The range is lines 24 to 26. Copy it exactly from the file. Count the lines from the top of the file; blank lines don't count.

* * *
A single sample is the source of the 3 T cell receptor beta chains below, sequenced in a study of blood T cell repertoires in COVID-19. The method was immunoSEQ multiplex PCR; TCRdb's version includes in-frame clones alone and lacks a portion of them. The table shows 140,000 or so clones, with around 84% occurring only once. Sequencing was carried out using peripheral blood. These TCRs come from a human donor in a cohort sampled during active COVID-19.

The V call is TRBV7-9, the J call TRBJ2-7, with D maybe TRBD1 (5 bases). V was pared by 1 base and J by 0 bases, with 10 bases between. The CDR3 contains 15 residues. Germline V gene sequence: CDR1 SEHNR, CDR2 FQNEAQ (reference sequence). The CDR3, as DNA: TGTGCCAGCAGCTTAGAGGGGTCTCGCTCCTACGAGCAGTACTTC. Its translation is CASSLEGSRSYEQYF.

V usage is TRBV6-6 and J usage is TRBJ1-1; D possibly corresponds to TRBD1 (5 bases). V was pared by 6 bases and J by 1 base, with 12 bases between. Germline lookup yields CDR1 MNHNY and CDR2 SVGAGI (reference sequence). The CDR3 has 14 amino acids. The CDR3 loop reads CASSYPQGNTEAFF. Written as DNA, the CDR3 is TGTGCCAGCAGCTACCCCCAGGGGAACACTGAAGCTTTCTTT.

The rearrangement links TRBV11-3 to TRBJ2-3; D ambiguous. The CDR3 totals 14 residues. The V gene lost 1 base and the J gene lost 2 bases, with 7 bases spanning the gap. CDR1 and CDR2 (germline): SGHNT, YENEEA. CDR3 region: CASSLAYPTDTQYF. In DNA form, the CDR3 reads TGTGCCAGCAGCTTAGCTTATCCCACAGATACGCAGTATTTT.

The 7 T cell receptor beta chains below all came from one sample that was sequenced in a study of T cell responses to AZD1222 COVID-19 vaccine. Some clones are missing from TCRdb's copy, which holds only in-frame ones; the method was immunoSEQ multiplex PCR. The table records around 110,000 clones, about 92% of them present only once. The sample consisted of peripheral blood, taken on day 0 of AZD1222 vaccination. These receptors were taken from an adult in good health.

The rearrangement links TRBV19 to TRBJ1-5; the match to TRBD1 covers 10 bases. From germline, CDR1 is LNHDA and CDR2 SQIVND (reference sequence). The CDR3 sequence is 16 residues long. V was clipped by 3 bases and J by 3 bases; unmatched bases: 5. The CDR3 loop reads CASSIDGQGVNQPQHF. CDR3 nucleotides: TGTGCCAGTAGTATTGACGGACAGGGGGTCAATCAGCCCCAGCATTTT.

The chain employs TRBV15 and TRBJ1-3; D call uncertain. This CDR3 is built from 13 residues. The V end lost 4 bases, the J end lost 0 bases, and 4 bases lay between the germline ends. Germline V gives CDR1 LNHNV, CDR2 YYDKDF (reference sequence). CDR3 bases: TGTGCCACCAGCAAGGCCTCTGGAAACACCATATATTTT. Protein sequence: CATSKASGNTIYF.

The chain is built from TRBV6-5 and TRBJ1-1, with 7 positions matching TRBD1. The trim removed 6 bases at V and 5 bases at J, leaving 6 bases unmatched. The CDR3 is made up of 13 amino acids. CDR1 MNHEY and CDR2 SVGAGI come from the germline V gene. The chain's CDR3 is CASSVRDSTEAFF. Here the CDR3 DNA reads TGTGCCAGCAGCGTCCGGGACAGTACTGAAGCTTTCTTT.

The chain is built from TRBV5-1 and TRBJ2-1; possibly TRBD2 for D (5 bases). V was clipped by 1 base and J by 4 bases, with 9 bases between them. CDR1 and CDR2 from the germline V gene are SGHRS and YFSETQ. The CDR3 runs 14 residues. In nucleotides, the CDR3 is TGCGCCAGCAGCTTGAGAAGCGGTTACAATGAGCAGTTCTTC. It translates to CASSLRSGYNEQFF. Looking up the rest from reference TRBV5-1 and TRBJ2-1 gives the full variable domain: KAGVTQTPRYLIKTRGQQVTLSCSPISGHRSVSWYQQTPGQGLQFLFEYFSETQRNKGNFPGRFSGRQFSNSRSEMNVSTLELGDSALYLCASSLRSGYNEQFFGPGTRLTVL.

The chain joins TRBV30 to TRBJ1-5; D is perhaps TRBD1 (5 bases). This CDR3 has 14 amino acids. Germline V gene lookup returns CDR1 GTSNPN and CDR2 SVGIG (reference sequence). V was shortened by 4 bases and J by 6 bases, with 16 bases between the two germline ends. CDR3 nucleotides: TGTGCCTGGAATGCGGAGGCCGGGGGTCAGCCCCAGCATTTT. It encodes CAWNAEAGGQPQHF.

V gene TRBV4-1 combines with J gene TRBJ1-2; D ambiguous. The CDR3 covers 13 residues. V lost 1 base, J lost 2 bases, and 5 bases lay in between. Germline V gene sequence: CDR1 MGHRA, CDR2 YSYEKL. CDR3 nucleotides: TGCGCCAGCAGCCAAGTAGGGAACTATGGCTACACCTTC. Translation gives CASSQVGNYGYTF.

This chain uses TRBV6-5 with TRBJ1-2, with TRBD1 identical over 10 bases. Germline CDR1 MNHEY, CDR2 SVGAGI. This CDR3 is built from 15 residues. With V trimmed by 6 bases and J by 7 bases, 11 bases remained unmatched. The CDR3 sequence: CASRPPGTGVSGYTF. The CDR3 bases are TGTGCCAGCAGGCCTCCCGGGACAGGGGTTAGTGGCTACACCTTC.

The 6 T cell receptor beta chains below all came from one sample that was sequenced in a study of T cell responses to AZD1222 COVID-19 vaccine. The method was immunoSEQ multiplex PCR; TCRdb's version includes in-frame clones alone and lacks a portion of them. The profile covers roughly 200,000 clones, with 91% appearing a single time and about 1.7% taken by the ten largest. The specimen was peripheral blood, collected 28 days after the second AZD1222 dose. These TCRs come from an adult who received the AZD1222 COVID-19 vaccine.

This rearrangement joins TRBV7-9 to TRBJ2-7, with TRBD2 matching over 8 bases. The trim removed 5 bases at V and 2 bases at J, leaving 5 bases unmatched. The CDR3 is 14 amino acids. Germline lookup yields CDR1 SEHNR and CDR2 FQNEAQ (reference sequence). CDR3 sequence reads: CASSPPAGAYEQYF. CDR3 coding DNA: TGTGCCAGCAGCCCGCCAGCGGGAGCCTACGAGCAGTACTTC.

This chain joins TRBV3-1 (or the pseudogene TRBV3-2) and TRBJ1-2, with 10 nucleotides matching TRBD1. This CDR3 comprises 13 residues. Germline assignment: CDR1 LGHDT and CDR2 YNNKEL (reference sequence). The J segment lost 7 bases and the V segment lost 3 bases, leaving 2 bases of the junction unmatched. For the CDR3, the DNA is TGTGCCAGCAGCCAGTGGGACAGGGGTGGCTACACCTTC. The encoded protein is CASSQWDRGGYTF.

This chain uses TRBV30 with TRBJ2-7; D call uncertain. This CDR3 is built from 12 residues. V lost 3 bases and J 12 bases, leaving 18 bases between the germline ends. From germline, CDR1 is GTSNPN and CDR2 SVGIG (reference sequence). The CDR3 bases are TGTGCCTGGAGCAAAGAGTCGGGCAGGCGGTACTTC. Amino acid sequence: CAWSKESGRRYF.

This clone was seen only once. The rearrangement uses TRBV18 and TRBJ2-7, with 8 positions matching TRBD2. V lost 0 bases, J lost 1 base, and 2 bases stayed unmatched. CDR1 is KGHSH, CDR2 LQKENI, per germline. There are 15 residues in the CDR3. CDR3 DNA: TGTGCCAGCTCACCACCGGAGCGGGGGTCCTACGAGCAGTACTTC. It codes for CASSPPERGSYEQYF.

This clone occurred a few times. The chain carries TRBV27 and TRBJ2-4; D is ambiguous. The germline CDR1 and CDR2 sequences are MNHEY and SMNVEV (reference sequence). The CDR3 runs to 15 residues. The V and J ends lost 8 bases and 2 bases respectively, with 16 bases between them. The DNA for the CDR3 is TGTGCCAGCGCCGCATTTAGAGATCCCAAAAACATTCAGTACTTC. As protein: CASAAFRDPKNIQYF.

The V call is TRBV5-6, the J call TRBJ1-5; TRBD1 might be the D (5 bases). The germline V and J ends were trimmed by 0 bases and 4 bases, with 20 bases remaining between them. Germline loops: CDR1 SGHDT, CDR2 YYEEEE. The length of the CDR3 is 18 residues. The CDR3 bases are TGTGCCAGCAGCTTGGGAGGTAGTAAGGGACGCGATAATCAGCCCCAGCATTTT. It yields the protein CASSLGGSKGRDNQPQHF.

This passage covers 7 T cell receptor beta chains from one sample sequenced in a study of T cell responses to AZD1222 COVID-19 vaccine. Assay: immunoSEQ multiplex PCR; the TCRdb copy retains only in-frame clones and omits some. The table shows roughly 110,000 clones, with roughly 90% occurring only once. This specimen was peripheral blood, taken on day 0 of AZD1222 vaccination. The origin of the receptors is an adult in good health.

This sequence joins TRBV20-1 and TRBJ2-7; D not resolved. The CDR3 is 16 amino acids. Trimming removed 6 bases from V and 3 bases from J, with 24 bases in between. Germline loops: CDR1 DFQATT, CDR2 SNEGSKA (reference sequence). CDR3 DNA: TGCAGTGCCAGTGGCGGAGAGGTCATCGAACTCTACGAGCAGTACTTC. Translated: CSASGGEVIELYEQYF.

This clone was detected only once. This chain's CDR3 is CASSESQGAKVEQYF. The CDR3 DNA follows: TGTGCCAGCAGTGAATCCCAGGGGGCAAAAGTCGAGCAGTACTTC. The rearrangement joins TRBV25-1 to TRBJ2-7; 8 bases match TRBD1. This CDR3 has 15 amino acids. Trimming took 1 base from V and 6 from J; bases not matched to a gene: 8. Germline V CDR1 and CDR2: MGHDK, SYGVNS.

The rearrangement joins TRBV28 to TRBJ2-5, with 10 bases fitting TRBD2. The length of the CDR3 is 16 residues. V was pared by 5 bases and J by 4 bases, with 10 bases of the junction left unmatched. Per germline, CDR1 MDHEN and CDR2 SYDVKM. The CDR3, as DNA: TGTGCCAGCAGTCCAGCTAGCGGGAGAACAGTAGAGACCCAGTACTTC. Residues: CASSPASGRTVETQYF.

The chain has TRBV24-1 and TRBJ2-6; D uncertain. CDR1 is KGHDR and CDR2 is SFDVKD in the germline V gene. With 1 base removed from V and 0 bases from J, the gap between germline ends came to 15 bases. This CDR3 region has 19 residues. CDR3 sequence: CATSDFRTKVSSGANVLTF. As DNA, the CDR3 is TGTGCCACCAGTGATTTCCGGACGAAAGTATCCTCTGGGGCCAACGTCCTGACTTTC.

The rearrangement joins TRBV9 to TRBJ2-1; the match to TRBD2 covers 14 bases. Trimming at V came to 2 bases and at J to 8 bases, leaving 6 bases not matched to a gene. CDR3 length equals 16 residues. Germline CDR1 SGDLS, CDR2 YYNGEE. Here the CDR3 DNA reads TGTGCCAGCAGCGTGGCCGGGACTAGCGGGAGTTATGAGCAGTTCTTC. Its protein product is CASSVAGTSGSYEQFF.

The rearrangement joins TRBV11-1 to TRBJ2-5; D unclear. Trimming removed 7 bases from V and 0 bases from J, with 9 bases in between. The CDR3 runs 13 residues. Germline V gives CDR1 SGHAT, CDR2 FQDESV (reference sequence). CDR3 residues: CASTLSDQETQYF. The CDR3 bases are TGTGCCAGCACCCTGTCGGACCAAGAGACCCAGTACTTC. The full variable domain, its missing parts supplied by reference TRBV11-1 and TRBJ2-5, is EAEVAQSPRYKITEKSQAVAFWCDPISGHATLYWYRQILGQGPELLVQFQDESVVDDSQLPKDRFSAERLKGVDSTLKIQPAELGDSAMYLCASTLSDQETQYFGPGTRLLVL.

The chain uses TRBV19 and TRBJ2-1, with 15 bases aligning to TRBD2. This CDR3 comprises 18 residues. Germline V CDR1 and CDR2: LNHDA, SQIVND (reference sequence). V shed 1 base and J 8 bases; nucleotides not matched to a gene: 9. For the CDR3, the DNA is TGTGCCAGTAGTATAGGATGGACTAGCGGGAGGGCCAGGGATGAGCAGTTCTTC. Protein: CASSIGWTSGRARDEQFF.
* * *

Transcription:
The chain has TRBV24-1 and TRBJ2-6; D uncertain. CDR1 is KGHDR and CDR2 is SFDVKD in the germline V gene. With 1 base removed from V and 0 bases from J, the gap between germline ends came to 15 bases. This CDR3 region has 19 residues. CDR3 sequence: CATSDFRTKVSSGANVLTF. As DNA, the CDR3 is TGTGCCACCAGTGATTTCCGGACGAAAGTATCCTCTGGGGCCAACGTCCTGACTTTC.

The rearrangement joins TRBV9 to TRBJ2-1; the match to TRBD2 covers 14 bases. Trimming at V came to 2 bases and at J to 8 bases, leaving 6 bases not matched to a gene. CDR3 length equals 16 residues. Germline CDR1 SGDLS, CDR2 YYNGEE. Here the CDR3 DNA reads TGTGCCAGCAGCGTGGCCGGGACTAGCGGGAGTTATGAGCAGTTCTTC. Its protein product is CASSVAGTSGSYEQFF.

The rearrangement joins TRBV11-1 to TRBJ2-5; D unclear. Trimming removed 7 bases from V and 0 bases from J, with 9 bases in between. The CDR3 runs 13 residues. Germline V gives CDR1 SGHAT, CDR2 FQDESV (reference sequence). CDR3 residues: CASTLSDQETQYF. The CDR3 bases are TGTGCCAGCACCCTGTCGGACCAAGAGACCCAGTACTTC. The full variable domain, its missing parts supplied by reference TRBV11-1 and TRBJ2-5, is EAEVAQSPRYKITEKSQAVAFWCDPISGHATLYWYRQILGQGPELLVQFQDESVVDDSQLPKDRFSAERLKGVDSTLKIQPAELGDSAMYLCASTLSDQETQYFGPGTRLLVL.